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The State Of Colorado

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Tho President has signed the bill roviding for the admission of Colorado, s a State, into the Union, and that 'orritory has now becomo, as far as the Toderal Government can mako it, a free and independent State. The new State of Colorado, which is the twenty-flfth n order of adinission to union with the original thirtoen, has an area of 104,500 square miles. It is inferior in size, therofore, only to the States of Texas and California. In 1870, when the Federal census was taken, its population was 39,864. The advocates of the bill admitting Colorado to the Union estimated its present population at 150,000. This is undoubtedly an over estimate. The total vote in the Territory in 1870 waa 11,508, and in 1874 it was 16,522, an increase of leBS than 50 per cent. At the same ratio the population must be about sixty thousand. Denver is the capital and chief oity, with a population of about six thousand. The Territory was organized in 1861, from parts of Kansas, Nebraska, New Mexico and Utah. Politically it was controlled by the Republican party until last yoar when the Demoorats succeoded in electing ther candidato for Delégate to Congress by 2,163 majority. By the provisions of the bill which has just been signed by the President, the people wil] meet next autumn to elect delegates to a convention to form a State Constitution. The election to ratify or reject the Constitution will not take place until July, 1876. State oflïcers and members of the State Legidature will then be choseu. The new Legislature, when it meets, will elect two United States Senators to be in readineeB to take their seats probably at the beginning of the seoond session of the Porty-fourth Congress, in December, 1876.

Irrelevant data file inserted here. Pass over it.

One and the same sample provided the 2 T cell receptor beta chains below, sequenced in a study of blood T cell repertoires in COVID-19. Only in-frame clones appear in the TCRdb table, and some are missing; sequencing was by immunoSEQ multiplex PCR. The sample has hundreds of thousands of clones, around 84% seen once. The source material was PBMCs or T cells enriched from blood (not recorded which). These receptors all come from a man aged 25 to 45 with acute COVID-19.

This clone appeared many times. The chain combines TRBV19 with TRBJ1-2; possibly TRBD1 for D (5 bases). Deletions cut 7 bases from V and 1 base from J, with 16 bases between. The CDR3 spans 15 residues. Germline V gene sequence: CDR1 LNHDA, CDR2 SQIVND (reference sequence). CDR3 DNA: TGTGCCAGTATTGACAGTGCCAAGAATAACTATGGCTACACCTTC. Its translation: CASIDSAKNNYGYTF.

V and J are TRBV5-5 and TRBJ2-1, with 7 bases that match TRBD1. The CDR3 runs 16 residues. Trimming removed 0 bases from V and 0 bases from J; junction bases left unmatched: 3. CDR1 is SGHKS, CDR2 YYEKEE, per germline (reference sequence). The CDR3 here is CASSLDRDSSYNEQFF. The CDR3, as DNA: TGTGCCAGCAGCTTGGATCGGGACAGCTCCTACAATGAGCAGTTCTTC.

Old News
Michigan Argus